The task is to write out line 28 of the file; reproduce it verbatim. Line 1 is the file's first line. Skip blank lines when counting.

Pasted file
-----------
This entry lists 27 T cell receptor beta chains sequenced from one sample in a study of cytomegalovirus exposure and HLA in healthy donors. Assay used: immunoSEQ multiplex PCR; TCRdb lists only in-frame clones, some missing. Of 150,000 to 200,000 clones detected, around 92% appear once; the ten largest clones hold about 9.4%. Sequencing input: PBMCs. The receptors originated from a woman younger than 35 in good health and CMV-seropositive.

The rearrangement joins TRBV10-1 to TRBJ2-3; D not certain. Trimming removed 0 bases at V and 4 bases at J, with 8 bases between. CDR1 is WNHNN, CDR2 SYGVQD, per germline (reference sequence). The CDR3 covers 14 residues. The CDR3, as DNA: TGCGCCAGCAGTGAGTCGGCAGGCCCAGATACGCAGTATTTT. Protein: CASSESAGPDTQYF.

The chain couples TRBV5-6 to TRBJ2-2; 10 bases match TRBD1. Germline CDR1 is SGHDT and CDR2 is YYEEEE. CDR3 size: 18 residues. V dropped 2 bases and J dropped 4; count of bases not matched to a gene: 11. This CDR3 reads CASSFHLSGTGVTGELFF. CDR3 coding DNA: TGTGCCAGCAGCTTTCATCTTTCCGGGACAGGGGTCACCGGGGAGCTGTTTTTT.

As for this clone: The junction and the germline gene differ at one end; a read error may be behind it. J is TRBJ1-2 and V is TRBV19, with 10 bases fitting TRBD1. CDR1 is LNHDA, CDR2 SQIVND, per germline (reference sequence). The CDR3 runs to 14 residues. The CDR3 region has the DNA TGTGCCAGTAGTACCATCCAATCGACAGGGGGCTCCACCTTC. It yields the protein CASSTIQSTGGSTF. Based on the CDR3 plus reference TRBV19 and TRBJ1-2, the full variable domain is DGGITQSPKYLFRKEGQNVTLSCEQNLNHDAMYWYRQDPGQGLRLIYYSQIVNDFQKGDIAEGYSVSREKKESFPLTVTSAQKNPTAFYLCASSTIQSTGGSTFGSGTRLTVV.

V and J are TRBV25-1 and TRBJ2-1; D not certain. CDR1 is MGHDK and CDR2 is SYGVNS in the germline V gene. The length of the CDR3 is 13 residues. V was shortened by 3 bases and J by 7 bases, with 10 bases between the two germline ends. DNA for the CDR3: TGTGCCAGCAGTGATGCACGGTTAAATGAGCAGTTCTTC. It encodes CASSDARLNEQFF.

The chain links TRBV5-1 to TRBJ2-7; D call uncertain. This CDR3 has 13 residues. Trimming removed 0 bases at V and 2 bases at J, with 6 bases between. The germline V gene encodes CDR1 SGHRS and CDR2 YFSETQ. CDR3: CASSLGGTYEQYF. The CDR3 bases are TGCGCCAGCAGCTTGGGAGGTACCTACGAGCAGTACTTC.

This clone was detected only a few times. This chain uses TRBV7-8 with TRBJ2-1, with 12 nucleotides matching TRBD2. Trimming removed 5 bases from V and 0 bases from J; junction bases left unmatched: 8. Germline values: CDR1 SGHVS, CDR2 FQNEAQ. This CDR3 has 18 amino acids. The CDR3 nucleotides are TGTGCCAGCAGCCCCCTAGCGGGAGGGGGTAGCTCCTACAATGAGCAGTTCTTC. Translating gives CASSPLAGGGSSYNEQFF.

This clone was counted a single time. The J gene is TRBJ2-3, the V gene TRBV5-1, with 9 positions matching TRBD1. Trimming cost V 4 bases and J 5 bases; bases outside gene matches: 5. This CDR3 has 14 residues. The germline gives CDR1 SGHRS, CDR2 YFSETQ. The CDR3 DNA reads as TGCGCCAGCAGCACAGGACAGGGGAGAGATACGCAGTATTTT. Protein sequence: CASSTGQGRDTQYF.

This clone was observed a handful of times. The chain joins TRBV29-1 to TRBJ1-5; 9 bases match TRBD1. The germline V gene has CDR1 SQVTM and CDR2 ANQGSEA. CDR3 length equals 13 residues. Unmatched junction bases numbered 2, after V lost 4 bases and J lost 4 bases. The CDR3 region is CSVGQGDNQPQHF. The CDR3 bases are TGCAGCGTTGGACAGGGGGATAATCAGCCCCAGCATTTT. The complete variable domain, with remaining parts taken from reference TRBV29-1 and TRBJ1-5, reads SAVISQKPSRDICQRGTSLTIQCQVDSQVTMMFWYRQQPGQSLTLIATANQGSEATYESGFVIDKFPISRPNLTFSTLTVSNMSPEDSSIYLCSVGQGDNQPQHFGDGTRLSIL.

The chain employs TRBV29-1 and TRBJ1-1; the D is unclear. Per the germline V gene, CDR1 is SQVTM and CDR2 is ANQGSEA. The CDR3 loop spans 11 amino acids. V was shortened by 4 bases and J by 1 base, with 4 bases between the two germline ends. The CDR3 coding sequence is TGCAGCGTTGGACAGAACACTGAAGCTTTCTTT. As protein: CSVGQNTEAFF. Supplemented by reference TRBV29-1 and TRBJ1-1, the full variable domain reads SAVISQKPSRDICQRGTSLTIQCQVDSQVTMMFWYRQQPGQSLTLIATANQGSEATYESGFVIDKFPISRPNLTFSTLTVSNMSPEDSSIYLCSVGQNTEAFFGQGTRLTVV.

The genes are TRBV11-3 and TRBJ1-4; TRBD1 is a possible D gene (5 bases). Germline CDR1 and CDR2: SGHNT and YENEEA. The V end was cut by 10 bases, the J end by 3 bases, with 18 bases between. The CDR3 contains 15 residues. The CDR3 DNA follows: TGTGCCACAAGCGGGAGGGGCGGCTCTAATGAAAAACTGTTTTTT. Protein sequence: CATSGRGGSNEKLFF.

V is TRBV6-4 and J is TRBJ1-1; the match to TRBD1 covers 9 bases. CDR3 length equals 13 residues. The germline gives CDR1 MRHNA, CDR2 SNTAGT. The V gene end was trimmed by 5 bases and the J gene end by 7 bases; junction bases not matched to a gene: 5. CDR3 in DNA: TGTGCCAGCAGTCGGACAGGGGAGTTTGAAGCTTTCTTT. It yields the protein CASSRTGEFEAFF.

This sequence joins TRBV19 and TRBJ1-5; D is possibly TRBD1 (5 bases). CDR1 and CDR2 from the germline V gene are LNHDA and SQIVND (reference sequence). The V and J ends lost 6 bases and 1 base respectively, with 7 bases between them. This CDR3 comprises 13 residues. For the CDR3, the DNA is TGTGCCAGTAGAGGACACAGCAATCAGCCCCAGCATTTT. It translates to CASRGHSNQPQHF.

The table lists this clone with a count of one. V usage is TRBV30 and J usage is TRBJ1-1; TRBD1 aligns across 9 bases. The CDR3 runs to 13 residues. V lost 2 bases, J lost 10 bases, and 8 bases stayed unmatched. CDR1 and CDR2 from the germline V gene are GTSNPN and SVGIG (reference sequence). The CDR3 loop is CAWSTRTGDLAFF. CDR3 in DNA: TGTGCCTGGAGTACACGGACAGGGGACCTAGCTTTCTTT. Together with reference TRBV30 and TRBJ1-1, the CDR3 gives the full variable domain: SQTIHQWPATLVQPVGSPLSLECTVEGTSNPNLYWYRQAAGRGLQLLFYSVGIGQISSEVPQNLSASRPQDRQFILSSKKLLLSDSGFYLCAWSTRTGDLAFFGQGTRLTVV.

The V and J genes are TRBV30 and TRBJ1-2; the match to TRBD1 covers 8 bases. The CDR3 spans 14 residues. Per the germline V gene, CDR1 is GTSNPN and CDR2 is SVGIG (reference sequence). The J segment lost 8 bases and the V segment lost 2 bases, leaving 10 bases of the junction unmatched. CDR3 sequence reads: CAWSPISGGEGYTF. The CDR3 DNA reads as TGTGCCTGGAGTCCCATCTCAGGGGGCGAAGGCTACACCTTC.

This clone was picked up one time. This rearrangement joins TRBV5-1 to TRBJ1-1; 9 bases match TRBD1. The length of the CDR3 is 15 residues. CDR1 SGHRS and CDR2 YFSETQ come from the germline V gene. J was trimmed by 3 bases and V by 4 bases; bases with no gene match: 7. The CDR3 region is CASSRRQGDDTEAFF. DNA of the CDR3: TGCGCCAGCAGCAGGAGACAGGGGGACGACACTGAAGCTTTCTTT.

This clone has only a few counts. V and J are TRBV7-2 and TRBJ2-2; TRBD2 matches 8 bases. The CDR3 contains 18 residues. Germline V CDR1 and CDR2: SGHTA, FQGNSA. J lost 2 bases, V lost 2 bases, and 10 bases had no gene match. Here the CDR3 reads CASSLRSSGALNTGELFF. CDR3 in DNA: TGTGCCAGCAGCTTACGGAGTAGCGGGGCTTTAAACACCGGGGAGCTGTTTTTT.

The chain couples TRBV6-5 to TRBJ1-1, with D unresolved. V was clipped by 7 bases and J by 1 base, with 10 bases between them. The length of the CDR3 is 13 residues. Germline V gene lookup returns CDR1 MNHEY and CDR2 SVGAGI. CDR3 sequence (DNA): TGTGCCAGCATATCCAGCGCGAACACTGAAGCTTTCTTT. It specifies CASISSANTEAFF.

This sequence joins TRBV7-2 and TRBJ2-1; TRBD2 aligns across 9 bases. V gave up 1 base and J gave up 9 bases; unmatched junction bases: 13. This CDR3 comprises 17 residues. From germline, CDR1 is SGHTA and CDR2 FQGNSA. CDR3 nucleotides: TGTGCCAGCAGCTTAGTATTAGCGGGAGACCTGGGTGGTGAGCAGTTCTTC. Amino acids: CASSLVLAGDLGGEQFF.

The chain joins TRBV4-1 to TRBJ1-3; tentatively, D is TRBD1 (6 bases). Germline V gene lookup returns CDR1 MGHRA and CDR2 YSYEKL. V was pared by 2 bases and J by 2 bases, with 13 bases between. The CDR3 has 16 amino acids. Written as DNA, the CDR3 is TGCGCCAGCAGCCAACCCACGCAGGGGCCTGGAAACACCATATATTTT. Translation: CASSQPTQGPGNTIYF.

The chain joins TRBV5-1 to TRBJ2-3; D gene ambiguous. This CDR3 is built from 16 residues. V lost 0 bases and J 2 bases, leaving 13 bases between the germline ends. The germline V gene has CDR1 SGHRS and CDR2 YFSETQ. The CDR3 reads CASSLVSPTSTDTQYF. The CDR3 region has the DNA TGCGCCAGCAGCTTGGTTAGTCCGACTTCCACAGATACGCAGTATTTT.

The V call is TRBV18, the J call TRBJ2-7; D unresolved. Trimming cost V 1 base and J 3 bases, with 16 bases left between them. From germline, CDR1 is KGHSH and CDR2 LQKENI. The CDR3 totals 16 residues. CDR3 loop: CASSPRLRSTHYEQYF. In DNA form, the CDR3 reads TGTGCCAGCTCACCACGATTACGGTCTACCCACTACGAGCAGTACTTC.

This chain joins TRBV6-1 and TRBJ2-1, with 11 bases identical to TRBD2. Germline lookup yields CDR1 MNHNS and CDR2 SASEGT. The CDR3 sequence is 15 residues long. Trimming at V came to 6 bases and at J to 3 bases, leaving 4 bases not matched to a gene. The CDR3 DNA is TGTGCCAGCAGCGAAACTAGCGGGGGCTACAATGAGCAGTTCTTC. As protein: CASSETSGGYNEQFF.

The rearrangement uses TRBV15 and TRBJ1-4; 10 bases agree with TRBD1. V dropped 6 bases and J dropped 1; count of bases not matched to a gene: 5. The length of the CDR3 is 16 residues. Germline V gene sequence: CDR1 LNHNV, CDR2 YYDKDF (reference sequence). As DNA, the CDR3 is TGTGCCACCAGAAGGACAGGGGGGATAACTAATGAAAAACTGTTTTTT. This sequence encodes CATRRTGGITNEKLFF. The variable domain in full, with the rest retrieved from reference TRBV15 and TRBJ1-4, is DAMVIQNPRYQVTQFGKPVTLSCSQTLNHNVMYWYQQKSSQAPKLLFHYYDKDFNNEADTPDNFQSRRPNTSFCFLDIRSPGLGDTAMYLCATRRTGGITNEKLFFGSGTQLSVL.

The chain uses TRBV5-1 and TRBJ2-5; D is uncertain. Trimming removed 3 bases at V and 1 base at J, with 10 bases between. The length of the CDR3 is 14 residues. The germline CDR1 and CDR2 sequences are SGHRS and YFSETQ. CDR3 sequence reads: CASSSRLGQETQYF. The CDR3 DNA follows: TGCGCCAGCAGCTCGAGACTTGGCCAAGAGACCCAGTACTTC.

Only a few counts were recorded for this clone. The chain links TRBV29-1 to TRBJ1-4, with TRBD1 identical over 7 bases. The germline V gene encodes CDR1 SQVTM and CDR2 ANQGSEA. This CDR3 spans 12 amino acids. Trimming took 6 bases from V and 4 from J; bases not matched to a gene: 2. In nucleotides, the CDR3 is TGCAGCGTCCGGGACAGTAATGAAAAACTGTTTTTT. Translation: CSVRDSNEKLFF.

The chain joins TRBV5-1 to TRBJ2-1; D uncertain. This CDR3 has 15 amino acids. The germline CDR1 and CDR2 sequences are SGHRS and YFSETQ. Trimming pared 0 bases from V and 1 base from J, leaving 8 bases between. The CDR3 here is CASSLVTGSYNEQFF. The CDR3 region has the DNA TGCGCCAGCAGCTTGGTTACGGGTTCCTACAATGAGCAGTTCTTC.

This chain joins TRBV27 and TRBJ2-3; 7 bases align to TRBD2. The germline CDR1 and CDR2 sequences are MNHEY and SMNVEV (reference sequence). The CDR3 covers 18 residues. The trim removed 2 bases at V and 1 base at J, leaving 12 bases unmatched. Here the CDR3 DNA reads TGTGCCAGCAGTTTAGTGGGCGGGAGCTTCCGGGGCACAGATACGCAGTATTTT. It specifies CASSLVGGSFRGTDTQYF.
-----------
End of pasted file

This chain joins TRBV27 and TRBJ2-3; 7 bases align to TRBD2. The germline CDR1 and CDR2 sequences are MNHEY and SMNVEV (reference sequence). The CDR3 covers 18 residues. The trim removed 2 bases at V and 1 base at J, leaving 12 bases unmatched. Here the CDR3 DNA reads TGTGCCAGCAGTTTAGTGGGCGGGAGCTTCCGGGGCACAGATACGCAGTATTTT. It specifies CASSLVGGSFRGTDTQYF.